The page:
Entertaining Sandpoint: The Old Maids’ Convention of 1902

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The “new” Knights of Pythias hall, completed in 1915, replaced the earlier frame K.P. hall that had been on the same site since ca. 1901. The Old Maids’ Convention was held there in the upstairs meeting room in 1902.

My interest was piqued by a small news item on the front page of the newspaper inviting “widowers and bachelors” to attend the first convention of the Old Maids’ Association. While single men were the target audience, the public also was welcome to attend the meeting on October 25, 1902, at the Knights of Pythias hall, a large frame building on the corner of Second and Main in Sandpoint.

Sanborn map, 1904:4.

Portion of map of Sandpoint, September 1904 (Sanborn Map Company). The Knights of Pythias hall was the frame building labeled on the map as “Opera Ho[use].”

One week later a larger article provided more information on the upcoming event. The 16 women in the Old Maids’ Association, ranging in age from 14 to 24, hoped to correspond with eligible bachelors and widowers “between the ages of 16 and 90 with a view to matrimony.” They claimed that they were all “exceptionally handsome women” and were perplexed that their beauty had yet to be recognized “by the sterner sex.” They offered to exchange tin types and locks of hair but asked that “the latter be returned for future use.” The notice was signed by Rebecca Petrace, secretary and treasurer of the association.

The day before the big event another article revealed the truth: The Old Maid’s Convention was a one-act comedy and most of those depicting the “old maids” were actually married women. The cast of creatively named characters included Minty Clovertop, Desire A. Mann, Hepalbah Odelia Olds, May Haverman, Petunia Pickles, Charity Hopegood, Serena Hasben, Anxiety Doherty, Eliza Hooker, and Prof. Makeover. The play hoped to depict the real lives of “old maids,” including “their true aim and ambition in life.” General admission for the public was fifty cents, with children under 12 at half price.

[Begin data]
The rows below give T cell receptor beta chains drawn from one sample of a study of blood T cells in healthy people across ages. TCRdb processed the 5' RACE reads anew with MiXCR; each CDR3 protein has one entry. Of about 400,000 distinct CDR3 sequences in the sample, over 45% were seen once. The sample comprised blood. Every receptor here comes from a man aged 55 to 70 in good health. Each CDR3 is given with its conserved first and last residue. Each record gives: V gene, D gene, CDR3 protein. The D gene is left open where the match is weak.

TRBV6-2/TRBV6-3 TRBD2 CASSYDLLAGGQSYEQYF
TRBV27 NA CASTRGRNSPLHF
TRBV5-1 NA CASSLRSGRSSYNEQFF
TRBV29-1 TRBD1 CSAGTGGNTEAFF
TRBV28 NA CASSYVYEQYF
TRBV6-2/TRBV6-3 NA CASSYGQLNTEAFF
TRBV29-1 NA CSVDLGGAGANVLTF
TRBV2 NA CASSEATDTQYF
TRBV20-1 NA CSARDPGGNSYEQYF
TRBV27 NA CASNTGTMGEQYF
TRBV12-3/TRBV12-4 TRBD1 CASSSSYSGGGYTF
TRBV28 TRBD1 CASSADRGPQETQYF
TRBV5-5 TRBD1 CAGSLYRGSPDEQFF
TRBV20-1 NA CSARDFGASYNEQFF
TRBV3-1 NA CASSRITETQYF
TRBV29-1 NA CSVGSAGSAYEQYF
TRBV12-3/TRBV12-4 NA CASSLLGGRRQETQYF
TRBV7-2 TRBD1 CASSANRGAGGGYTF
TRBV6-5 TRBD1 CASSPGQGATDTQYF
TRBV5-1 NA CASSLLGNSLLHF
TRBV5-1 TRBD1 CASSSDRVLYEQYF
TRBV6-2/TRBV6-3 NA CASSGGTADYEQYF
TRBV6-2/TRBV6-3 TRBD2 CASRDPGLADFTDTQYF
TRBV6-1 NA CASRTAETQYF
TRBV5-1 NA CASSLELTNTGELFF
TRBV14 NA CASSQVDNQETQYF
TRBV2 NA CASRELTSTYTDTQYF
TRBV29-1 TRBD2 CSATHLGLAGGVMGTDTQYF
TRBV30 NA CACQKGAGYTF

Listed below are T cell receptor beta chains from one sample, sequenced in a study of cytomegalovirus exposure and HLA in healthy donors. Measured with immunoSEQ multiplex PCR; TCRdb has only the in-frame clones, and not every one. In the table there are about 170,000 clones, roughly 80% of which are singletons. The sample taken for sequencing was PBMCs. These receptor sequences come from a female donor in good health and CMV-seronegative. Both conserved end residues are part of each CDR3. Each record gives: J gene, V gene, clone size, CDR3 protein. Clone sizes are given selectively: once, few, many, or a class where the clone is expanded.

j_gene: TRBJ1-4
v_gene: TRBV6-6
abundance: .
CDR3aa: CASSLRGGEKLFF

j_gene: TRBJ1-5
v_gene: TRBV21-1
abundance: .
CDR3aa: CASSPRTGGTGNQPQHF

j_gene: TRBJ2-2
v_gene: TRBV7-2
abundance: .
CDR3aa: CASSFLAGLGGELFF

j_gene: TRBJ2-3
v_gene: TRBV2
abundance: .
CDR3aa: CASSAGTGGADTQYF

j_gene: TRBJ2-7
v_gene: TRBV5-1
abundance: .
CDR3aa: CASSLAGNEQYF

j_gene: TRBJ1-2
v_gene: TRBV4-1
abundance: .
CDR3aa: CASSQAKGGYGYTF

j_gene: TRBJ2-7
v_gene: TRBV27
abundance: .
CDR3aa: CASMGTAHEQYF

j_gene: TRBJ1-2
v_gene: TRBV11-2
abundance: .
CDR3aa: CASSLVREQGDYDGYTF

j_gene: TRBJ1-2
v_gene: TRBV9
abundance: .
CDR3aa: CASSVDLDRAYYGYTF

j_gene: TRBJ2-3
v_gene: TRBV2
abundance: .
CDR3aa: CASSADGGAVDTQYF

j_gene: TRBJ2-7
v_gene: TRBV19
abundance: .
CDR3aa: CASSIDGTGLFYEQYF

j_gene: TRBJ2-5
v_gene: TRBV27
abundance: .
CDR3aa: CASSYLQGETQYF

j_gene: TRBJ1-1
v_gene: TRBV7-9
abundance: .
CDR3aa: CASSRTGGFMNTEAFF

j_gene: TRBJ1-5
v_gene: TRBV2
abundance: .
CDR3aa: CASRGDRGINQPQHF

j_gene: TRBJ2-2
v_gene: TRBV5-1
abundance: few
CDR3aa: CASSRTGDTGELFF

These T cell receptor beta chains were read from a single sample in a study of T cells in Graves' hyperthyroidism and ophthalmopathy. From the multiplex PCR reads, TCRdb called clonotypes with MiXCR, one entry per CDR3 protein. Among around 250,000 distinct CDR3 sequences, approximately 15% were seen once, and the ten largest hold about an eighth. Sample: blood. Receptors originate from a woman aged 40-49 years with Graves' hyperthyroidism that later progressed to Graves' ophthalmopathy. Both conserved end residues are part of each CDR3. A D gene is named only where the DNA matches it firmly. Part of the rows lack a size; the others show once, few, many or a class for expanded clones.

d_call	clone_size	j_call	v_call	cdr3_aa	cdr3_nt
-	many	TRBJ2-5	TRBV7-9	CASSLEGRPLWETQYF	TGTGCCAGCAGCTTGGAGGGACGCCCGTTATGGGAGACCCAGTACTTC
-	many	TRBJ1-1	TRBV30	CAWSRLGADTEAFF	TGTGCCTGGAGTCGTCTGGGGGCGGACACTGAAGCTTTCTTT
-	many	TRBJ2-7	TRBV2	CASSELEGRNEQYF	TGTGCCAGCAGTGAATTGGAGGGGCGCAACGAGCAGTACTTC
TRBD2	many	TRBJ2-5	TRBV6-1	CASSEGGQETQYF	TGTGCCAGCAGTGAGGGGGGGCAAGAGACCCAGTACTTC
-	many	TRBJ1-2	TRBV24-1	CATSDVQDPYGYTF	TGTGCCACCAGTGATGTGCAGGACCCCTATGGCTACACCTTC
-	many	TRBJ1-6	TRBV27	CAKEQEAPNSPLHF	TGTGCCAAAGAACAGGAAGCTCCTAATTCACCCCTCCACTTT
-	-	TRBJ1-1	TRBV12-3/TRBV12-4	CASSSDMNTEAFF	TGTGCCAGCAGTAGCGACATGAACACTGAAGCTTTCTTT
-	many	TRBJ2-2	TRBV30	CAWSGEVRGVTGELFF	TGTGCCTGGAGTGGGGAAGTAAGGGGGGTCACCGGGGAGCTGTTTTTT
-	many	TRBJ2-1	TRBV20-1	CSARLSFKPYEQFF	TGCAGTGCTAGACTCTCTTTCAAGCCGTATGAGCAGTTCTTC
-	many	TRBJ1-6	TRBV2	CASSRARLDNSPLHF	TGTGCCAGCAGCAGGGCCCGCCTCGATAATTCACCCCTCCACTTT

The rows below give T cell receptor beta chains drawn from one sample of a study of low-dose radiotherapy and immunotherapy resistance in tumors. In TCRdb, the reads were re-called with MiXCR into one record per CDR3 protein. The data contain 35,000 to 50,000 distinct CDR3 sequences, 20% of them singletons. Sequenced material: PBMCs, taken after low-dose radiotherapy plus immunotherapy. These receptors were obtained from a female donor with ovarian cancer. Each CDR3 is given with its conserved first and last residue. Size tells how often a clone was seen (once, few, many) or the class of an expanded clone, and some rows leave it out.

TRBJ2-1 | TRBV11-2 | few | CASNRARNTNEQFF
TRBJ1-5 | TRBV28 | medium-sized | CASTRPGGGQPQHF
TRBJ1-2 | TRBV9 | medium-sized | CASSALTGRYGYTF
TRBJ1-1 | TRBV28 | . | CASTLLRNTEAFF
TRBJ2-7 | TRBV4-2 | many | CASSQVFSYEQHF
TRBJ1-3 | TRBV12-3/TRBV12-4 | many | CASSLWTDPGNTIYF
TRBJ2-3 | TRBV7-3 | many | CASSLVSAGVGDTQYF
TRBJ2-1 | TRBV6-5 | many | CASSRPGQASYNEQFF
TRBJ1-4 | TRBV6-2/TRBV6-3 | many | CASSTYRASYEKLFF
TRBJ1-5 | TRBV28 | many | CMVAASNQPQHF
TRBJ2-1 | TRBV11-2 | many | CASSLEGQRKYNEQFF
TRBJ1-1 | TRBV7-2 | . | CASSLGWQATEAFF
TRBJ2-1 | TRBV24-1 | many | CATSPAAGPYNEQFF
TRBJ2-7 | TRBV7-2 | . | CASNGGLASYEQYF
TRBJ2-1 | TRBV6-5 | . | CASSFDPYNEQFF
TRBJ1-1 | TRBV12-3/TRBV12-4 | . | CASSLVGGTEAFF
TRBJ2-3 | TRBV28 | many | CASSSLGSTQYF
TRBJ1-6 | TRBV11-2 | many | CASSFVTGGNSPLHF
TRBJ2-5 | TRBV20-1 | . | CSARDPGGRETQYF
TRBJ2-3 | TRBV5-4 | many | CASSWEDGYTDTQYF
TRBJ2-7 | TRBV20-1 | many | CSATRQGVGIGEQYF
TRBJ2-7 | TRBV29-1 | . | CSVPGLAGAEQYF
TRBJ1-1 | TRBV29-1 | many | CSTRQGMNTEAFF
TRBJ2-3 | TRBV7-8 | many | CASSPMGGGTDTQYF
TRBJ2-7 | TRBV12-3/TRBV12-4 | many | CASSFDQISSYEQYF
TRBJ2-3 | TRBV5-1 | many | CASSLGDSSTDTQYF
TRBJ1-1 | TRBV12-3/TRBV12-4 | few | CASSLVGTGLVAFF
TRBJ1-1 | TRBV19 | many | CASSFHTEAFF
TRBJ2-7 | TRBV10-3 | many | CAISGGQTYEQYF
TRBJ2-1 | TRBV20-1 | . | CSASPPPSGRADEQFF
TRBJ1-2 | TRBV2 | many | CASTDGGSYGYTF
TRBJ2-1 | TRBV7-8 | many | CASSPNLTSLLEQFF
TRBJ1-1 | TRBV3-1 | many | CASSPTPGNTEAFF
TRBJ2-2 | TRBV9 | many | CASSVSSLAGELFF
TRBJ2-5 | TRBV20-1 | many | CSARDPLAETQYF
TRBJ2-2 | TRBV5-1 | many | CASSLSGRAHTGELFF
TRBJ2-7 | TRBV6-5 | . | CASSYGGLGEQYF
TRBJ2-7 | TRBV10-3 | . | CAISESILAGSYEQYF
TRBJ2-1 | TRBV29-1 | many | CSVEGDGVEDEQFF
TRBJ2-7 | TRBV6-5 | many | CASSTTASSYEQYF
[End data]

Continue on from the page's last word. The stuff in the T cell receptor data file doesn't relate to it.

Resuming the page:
The play was well attended and, judging by the laughter, was deemed a huge success. The women were complimented especially on their makeup, and the newspaper suggested that their acting showed excellent training for their roles. Rev. J.C. Reed also was pleased since the entertainment raised $84.50 to benefit him and the Methodist Episcopal Church in Sandpoint.

Did Desire ever find her man? More than 100 years later, inquiring minds still want to know!

 

Sources cited:

“Local Brevities,” Kootenai County Republican, 10 October 1902, 1:3; “Notice to Widowers and Bachelors,” Kootenai County Republican, 17 October 1902, 1:5; “The Old Maids’ Convention,” Kootenai County Republican, 24 October 1902, 1:5; “Old Maids’ Convention,” Kootenai County Republican, 31 October 1902, 1:5-6; Map of Sandpoint, Idaho (New York: Sanborn Map Company, September 1904), 4.

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2 Responses to Entertaining Sandpoint: The Old Maids’ Convention of 1902

  1. James Bard says:

    Don’t forget Ms. *Lena Genster* and Ms. *Carrie Buckets*.

    Great article!

    Jim

    On Thu, Oct 20, 2016 at 10:50 AM, North Idaho Past/Present wrote:

    > nancyrenk posted: ” My interest was piqued by a small news item on the > front page of the newspaper inviting “widowers and bachelors” to attend the > first convention of the Old Maids’ Association. While single men were the > target audience, the public also was welcome to at” >

    Like

  2. alanspics says:

    Classic bait and switch!
    -Alan

    Like

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